Onto Windows 7
A few months ago I stopped using Ubuntu Linux and returned to using Windows 7 which I used before it. Such a thing can be confusing in the Linux world where people often invest too much interest and emotion into their Operating System, so I am going to go over my reasons why I switched in order to share criticism with the Ubuntu community about things they really should look into fixing.
Although what put the final nail in the coffin was the poor graphics quality, low framerates and high heat production I experienced while playing World of Warcraft through wine, there were many things which irked me and were not due to Blizzard not making an official Linux version of a game.
Sound support has always been a sore spot for Linux. Pulse audio was making great strides in fixing some of the woes users experience when performing audio-related tasks in Linux, but it also came with a ton of annoyances. For example, when I plugged in my USB headset I sometimes had to kill pulseaudio in order to have it appear. I also often plugged it in to have no volume because the volume was mysteriously muted for some reason, and it was never able to be set as the default device and have that preference remain through an unplugging.
People can say such things are unnecessary, but when Windows 7 can do them all without a fuss, plus allow you to set up a device as default for communications (aka a headset), then it is very hard to sell such an idea. Simply put, pulseaudio needs to save preferences between device disconnects, and support a modern computing world where people use USB headsets and multiple sound devices.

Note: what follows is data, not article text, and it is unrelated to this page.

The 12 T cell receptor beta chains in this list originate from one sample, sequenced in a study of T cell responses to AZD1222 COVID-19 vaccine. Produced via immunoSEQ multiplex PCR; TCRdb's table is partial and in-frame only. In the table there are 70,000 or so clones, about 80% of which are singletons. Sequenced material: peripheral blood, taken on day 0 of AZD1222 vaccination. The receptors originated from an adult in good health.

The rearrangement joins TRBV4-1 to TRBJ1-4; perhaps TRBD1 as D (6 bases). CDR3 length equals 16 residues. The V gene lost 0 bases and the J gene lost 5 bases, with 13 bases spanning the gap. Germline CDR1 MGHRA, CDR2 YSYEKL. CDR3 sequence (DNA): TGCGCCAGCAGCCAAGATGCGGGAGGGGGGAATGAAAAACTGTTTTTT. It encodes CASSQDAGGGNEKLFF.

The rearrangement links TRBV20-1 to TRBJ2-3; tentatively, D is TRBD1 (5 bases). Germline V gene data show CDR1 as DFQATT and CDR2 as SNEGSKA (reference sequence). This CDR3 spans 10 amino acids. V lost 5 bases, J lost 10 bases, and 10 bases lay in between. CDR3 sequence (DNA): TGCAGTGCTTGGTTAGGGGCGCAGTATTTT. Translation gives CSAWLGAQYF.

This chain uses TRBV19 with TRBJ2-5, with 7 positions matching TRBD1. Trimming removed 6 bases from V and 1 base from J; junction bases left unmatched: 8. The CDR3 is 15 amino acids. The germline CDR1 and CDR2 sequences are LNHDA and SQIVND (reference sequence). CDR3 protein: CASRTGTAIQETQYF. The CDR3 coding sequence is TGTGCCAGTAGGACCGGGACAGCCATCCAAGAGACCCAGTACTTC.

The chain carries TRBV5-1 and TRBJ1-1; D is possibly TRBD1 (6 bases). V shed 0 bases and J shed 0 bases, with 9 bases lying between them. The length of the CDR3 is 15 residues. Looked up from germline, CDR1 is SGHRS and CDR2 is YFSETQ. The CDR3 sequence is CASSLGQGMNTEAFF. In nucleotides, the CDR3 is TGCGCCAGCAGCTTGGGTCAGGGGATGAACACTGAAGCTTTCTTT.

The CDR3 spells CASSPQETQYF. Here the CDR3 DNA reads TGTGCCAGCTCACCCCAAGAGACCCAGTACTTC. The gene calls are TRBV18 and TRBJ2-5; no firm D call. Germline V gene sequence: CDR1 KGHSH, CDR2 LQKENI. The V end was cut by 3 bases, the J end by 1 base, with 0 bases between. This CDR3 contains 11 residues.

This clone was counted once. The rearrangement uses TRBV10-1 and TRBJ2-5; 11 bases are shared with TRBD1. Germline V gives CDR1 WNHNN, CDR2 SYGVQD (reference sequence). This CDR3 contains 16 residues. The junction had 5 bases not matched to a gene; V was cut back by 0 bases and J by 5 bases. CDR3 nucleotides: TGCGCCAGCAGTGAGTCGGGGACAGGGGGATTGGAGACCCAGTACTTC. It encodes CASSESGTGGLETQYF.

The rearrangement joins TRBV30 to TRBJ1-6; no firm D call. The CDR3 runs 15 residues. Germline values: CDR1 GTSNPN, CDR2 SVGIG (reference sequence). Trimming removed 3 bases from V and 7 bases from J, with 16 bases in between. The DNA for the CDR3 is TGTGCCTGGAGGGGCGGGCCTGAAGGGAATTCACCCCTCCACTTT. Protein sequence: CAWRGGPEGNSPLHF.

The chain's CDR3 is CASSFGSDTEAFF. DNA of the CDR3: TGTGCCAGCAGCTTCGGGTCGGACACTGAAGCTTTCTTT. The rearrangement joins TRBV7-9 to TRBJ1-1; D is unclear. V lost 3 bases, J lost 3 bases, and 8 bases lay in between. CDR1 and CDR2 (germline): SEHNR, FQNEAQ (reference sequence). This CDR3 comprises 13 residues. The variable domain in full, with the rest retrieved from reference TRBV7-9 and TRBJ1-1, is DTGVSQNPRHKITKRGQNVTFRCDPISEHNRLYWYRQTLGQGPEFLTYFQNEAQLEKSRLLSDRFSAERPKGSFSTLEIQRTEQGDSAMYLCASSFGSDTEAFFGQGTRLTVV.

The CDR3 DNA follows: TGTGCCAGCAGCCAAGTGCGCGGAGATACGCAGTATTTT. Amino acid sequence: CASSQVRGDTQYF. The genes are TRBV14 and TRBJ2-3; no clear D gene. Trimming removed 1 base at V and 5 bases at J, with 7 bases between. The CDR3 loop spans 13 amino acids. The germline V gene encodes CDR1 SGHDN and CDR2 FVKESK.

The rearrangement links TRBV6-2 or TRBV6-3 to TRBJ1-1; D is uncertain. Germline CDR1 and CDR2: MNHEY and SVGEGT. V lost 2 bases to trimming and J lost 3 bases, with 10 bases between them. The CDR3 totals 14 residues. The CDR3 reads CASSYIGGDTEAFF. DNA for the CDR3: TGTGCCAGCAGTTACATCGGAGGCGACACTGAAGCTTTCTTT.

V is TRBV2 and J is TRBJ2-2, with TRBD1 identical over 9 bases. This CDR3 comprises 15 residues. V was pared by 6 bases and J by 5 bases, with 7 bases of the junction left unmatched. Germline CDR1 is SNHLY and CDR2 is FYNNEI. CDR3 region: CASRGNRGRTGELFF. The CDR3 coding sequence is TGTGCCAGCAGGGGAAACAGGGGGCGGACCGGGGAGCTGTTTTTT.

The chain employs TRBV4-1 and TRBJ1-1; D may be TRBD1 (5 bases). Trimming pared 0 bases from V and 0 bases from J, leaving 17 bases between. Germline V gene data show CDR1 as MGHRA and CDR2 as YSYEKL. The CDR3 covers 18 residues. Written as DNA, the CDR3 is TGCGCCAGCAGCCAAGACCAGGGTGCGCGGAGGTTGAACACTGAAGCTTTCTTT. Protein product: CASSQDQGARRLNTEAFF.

For some reason, colours in my laptop’s monitor were extremely off. Greys looked like neon blues and it was pretty bad on the eyes. The issue was some sort of colour imbalance, which no amount of tweaking the nvidia graphics tool would fix. In Windows 7, I used the colour configuration panel and was surprised to see that everything looks just fine.
I had a few things that did not work in Ubuntu, due to seeming lack of attention to them. For one, my fingerprint reader. There is some nearly dead project to make it work, but it suffers from a major lack of attention. Also, putting the card from my Sony camera into the multi card reader did not work at all. It read SD cards, but that was it. Other things seemed okay aside from the bad monitor colours, but it’s still enough to put me off seeing that things were half-working or could have been.
Another hardware issue which was even more annoying was that with my wacom tablet. In order to get it to work I would have to download the most up-to-date version of linuxwacom and compile it for my kernel. Sorry, but most end-users are not going to have the know-how or patience to do this, and I barely did. This dance also had to be completed after every kernel update. The real kicker is that the kernel already has a wacom driver built-in, but it is flagrantly out of date and remained so for the entire year I used Ubuntu, through all the kernel updates up to the most recent in 10.10.
Aside from these complaints, I think Ubuntu and Linux have come a long way. There is still more to be done before I would consider using it exclusively over Windows 7, but the software for the most part is very nice and the fact it is all free is amazing and admirable. To ask someone to put in more work to get me to return is not something I wish to do, so I am just posting this in case the people involved in open source software want to take their time to make such large improvements to their work.
P.S. Lucidity 2.4′s release date is now entirely unknown by me. What I had finished of it still remains on my external hard drive, but my drive and ambition to complete it has gone out along with the platform for which I was producing it. Therefore, I am not sure if it will be finished, and if it is I have no real E.T.A. Sorry to those who were looking forward to it. ;x